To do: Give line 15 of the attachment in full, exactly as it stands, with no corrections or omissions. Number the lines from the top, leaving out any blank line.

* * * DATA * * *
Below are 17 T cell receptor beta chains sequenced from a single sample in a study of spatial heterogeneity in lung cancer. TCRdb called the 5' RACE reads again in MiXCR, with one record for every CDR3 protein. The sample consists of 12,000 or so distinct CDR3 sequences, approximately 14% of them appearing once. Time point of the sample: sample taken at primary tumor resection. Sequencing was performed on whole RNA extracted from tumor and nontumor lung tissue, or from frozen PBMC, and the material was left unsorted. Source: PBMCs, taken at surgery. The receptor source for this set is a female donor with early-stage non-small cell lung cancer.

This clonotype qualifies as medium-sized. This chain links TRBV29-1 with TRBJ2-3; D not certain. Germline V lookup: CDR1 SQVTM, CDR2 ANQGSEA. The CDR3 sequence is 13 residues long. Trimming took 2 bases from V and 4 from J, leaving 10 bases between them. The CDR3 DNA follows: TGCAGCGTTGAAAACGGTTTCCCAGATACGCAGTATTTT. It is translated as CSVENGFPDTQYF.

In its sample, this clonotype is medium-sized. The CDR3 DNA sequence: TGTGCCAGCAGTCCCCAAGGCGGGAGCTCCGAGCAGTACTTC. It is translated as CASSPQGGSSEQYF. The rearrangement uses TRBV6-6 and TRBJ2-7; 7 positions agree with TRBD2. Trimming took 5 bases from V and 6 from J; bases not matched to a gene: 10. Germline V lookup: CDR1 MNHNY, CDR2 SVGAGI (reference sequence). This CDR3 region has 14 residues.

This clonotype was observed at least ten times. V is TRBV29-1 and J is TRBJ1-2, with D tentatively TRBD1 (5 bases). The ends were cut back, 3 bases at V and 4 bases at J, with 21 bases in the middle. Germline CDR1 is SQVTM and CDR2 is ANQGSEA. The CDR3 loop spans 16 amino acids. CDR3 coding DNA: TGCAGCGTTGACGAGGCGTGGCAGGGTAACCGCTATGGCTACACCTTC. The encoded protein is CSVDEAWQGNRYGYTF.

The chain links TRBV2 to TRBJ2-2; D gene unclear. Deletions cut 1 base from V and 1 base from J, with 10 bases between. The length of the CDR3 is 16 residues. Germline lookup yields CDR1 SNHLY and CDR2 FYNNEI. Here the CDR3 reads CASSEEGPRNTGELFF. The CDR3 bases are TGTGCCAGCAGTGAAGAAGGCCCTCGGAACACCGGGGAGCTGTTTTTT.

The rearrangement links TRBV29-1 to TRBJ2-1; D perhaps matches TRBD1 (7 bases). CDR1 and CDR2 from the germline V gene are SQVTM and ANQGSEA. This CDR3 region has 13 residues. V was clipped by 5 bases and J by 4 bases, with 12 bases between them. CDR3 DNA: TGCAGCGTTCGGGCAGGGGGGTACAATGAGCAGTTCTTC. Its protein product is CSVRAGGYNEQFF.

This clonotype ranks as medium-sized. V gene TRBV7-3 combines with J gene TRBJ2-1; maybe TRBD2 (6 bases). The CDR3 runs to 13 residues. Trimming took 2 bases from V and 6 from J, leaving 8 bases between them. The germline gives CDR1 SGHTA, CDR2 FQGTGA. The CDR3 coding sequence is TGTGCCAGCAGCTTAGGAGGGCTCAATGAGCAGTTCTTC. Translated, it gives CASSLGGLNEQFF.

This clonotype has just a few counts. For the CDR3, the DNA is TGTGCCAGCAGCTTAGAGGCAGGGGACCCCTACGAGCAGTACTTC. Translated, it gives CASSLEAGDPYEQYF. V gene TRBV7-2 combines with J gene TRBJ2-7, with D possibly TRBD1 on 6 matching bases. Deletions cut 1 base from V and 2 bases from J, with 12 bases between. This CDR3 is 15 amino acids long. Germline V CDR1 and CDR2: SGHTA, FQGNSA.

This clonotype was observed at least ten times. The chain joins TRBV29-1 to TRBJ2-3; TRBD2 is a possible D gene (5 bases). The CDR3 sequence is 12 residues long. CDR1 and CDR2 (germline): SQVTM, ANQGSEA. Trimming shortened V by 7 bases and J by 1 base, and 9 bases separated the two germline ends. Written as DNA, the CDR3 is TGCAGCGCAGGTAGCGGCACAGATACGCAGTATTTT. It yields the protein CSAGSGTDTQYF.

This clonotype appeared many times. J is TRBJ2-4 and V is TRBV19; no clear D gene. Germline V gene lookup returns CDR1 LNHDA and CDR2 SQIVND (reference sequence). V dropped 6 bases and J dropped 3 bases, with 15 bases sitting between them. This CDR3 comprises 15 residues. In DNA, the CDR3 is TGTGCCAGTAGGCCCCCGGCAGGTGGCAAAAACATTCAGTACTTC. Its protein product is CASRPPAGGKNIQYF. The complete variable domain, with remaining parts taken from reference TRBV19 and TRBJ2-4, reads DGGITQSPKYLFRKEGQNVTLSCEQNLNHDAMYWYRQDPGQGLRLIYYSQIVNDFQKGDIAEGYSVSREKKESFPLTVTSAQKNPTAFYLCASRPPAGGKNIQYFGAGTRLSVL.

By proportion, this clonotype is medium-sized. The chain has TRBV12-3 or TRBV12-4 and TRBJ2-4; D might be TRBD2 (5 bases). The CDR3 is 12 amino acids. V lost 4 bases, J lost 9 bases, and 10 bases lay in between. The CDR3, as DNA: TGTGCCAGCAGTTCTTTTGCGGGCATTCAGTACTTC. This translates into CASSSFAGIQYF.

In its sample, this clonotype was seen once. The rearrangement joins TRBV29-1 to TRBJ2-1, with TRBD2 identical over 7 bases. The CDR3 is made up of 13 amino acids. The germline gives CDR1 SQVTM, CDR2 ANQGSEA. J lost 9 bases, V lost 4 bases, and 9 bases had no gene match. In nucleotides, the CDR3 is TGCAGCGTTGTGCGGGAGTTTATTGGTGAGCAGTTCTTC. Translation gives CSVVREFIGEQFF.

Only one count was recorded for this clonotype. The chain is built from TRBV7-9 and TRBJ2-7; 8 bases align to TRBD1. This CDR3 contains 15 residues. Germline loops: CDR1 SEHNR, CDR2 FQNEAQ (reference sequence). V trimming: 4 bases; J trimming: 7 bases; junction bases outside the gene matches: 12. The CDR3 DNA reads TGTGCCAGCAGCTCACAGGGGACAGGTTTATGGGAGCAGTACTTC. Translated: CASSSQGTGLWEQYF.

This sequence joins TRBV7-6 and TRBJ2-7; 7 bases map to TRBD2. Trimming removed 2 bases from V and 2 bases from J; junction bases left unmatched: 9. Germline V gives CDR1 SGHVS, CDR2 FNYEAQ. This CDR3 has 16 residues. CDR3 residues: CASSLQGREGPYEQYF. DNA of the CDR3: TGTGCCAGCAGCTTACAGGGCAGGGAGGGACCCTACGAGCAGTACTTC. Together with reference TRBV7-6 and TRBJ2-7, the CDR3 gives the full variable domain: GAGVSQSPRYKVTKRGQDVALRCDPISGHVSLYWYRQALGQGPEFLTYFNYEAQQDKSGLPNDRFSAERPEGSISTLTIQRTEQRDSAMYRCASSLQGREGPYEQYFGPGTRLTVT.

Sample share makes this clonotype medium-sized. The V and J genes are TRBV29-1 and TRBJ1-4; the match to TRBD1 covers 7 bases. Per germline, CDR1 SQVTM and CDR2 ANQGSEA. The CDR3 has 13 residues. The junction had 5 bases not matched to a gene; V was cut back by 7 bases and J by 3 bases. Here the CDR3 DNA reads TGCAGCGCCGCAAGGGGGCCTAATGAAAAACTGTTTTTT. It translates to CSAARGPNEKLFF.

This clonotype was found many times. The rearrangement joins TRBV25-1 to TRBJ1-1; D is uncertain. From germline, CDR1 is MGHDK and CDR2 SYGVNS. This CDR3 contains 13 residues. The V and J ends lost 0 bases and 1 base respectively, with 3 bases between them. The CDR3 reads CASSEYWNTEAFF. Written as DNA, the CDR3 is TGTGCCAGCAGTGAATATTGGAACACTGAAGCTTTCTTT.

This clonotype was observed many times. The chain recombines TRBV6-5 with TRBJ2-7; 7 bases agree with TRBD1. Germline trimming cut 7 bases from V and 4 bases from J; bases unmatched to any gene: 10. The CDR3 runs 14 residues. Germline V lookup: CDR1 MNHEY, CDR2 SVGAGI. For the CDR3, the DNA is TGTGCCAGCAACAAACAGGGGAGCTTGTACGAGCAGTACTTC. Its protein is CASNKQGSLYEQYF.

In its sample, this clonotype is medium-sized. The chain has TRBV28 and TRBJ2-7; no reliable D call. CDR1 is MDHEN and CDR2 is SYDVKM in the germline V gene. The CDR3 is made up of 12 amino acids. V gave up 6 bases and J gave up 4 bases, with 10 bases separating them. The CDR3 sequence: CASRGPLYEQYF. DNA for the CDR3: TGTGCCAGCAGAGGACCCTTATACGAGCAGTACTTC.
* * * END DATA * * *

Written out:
Sample share makes this clonotype medium-sized. The V and J genes are TRBV29-1 and TRBJ1-4; the match to TRBD1 covers 7 bases. Per germline, CDR1 SQVTM and CDR2 ANQGSEA. The CDR3 has 13 residues. The junction had 5 bases not matched to a gene; V was cut back by 7 bases and J by 3 bases. Here the CDR3 DNA reads TGCAGCGCCGCAAGGGGGCCTAATGAAAAACTGTTTTTT. It translates to CSAARGPNEKLFF.